“Hey Dan, do you have anything planned for this afternoon?”
He looked up from his mobile and thought a second before responding to his wife. “You know what Janey?” he said. “I heard there’s a good service down at the Funeral Parlor this afternoon. I haven’t been to a good one in a while.”
His wife paused her Facebook post and looked over, “Who is it? Anyone we know?”
“Let me take a look, love.” He pushed his glasses back up his nose and studied the obituaries. The point of his finger slowly going down the list. “Where is it now?” he whispered to himself.
“It’s not Joan Belshaw?” said Janey. “She looked terrible last time we saw her. She must be 80. Who is she hanging on for?”
“No”, he replied. His face a study in concentration. “We went to Joan’s funeral two weeks ago. What’s the matter, Janey, don’t you remember? Her husband talked about how she had aged gracefully ‘like the seasons’.”
“Bert’s always been good with words,” she said. “And, she looked so brown on that night, Dan. Wasn’t she the one who spent far too much time under a solarium.?”
“That’s right, Janey. Remember how angry she was when solariums started to close down and disappear?” He looked over at Janey and continued, “must have been in the ‘winter’ of her age.”
They looked at each other and, after a pause, laughed.
“Do you remember her colour, Dan?”
“Of course, I do Janey. She started off a subtle, golden brown, and turned into an old leather boot.”
“You know why that is, Dan?”
“Tell me, Janey. Again.”
“It’s because after the solariums closed, her husband used to stuff her into the oven to get brown.”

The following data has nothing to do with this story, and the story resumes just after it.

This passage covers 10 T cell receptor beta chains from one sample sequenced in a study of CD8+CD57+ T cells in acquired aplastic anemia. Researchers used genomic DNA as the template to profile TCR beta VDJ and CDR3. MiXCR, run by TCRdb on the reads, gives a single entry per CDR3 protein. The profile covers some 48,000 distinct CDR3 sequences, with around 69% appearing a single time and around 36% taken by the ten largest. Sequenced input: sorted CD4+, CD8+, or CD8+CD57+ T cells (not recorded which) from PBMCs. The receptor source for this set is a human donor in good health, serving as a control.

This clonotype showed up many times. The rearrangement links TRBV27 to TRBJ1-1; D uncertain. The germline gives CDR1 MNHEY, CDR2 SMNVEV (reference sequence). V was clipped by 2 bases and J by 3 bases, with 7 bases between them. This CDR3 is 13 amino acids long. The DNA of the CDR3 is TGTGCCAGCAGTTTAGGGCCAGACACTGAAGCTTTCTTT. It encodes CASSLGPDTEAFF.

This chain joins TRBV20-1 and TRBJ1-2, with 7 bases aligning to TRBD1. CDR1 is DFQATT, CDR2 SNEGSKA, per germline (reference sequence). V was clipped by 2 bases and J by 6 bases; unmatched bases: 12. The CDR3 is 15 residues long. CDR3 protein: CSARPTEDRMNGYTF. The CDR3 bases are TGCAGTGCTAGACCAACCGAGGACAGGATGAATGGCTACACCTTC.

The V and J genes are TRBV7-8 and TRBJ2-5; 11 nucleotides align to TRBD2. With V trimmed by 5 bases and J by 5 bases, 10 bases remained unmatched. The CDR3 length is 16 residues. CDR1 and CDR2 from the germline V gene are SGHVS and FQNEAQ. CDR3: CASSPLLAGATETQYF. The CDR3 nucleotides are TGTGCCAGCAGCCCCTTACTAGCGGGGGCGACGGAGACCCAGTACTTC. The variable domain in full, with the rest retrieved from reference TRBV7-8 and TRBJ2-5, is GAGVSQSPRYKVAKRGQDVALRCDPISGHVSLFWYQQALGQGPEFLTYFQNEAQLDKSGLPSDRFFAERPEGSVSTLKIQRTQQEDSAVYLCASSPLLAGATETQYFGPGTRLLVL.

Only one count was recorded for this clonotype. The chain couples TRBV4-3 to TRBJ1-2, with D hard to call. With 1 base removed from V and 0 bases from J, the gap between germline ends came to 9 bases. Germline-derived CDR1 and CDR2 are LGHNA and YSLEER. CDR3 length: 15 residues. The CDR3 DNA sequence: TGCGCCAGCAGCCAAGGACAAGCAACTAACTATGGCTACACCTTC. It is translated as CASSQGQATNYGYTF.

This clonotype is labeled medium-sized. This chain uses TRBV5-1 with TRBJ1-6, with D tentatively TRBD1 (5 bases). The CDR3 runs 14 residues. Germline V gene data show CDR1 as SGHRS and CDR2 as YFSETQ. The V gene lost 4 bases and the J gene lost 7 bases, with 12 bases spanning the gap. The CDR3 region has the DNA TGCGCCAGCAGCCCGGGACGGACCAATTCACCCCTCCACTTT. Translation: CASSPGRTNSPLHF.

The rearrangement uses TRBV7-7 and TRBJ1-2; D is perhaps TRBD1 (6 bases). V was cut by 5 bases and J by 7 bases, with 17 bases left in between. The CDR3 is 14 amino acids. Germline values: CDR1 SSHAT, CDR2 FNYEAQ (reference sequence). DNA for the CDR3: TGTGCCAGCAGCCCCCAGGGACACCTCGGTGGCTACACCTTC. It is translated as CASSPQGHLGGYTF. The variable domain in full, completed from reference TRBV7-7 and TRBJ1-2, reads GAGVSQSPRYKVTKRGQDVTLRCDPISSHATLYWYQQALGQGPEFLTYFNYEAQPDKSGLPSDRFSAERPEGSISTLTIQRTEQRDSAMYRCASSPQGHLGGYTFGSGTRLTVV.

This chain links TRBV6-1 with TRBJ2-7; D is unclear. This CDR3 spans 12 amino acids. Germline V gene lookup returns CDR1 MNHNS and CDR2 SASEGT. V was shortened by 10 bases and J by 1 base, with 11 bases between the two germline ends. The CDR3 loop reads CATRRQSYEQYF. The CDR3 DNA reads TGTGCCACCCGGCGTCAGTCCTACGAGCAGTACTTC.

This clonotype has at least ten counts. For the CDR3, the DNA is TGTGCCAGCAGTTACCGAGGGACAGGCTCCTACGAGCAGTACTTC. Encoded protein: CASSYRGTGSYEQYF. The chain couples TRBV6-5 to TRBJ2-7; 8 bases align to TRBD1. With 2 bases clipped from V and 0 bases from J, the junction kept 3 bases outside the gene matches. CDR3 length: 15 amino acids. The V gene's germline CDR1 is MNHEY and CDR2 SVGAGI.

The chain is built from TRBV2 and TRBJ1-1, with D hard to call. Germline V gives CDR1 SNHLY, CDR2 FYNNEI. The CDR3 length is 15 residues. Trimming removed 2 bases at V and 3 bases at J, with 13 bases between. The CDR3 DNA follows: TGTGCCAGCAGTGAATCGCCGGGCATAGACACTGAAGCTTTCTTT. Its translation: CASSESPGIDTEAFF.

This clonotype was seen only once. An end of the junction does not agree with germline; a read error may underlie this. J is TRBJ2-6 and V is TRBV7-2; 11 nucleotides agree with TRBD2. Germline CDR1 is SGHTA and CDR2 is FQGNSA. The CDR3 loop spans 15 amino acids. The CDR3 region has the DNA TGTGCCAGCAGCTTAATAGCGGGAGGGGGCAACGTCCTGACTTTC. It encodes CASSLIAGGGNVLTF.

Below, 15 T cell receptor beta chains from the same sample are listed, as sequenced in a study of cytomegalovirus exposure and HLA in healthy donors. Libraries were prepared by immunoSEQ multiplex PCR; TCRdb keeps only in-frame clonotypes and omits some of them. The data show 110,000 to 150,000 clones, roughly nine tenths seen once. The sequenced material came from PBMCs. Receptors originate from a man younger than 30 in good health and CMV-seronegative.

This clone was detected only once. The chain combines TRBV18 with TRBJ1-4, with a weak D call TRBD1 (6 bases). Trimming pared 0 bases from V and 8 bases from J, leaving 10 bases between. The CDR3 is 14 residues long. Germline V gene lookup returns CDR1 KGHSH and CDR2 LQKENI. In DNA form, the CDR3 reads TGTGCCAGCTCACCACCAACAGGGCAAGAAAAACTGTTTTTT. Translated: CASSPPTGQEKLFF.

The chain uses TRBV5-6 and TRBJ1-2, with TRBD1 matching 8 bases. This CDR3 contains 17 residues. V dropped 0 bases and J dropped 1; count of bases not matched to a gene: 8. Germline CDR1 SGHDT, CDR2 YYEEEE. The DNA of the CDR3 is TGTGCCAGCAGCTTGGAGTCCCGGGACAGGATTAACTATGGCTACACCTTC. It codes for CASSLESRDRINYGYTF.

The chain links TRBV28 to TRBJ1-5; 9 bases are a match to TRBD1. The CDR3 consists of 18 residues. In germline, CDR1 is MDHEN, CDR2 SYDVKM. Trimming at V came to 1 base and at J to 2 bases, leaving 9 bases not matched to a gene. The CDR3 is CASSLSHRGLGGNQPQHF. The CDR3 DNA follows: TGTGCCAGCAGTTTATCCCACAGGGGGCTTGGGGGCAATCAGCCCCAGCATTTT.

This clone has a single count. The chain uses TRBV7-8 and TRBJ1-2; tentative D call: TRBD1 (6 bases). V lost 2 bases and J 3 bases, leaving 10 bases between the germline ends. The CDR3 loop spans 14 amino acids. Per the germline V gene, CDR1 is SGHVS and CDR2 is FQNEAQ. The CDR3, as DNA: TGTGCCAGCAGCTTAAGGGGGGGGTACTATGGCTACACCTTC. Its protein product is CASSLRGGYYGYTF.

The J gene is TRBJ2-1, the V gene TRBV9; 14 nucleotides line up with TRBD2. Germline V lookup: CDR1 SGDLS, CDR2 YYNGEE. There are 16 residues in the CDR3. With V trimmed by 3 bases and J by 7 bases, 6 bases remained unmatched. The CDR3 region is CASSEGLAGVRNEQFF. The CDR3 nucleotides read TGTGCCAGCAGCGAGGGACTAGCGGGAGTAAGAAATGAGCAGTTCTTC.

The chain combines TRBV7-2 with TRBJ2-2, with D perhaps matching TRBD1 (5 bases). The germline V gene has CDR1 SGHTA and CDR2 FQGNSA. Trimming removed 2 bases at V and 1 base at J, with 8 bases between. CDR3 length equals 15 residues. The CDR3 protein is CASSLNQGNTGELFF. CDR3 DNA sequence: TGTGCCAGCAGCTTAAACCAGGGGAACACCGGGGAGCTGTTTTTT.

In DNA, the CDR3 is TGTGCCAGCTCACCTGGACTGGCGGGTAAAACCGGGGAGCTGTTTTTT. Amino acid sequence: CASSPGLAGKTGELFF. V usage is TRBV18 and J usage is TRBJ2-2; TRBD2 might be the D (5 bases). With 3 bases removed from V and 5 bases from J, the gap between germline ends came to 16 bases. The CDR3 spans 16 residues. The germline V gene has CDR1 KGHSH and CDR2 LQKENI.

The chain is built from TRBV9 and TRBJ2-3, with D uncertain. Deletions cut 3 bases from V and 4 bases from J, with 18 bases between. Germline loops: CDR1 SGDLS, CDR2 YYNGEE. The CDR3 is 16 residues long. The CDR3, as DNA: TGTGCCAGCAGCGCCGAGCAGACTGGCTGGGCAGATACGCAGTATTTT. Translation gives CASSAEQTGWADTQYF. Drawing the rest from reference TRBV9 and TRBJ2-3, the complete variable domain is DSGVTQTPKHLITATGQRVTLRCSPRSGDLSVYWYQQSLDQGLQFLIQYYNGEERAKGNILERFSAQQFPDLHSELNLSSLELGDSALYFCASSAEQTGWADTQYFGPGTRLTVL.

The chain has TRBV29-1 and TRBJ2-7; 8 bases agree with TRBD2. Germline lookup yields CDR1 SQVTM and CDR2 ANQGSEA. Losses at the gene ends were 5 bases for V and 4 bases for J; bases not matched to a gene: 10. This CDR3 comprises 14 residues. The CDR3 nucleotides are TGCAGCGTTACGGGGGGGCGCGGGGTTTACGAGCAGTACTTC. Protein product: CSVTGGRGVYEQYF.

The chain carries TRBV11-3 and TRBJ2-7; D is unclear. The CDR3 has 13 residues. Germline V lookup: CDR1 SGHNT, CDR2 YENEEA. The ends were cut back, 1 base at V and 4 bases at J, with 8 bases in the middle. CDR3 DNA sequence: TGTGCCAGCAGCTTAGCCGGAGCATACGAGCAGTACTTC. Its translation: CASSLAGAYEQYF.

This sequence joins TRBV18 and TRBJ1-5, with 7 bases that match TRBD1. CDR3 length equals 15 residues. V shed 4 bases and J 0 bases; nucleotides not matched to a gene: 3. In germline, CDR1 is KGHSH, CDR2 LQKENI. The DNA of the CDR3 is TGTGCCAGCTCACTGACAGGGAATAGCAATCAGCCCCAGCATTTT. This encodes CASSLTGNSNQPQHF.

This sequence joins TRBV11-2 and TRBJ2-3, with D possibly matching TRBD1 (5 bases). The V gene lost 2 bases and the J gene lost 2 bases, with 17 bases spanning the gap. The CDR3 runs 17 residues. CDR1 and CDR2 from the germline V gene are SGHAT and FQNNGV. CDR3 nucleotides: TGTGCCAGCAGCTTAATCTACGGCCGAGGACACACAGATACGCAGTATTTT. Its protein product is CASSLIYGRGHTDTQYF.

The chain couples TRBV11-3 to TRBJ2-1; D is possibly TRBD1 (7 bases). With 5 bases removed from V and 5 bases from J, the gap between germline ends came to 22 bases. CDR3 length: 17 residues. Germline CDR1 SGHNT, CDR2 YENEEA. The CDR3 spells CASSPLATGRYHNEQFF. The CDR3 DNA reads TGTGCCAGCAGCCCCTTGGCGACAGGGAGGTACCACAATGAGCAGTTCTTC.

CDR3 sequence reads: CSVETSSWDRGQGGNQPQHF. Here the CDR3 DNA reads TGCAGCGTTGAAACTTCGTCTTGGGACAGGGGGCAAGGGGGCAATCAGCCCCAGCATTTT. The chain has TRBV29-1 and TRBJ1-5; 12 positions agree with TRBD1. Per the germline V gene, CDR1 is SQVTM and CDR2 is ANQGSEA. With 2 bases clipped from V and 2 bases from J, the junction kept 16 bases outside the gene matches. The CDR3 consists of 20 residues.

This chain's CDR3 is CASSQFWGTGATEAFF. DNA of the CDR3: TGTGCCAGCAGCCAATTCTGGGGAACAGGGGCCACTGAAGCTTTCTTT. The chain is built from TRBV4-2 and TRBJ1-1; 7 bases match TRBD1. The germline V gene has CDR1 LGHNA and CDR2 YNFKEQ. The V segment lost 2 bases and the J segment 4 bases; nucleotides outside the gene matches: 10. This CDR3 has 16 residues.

They both laughed. “That joke,” said Dan, “just never gets old.”
“I love that joke, Dan. Like all good jokes, there’s some truth to it.” She raises her head to Dan, “I remember her funeral now. Do you remember? They had the open casket?”
“Oh, yes, that’s right.”
“I have to tell you, Dan, I looked at her, under the bright church lights and she looked like she was in a solarium.”
“She should have been wearing her bikini, Janey.”
“Oh, Bert, don’t. I thought she finally looked comfortable, she looked at home.” Janey looked back at her screen, at the thousands of posts from people who were slowly disappearing into Funeral Parlors.
“I think Joan finally got some meaning back into her life in that casket. There was a reason to be there, which is a little different from life.”
“Sorry, Janey, what did you say? You have to speak up.”
“It was nothing, Dan.” She closed the lid of her laptop. The red diode powered down and died.
“It’s Angus” shouted Dan as if he had made an important discovery. His finger firmly stuck on the newspaper. “Angus. Do you remember him, Janey? Angus Metwood? He had that huge wart on his chin for years. It’s his service today at the Funeral Parlor.”
Janey didn’t answer. She looked away, out the window, at the blue sky, at a playful swallow sweeping across a lush, green lawn, at the teenager kicking a football in the park, at a plane flying overhead. Traveling somewhere, anywhere.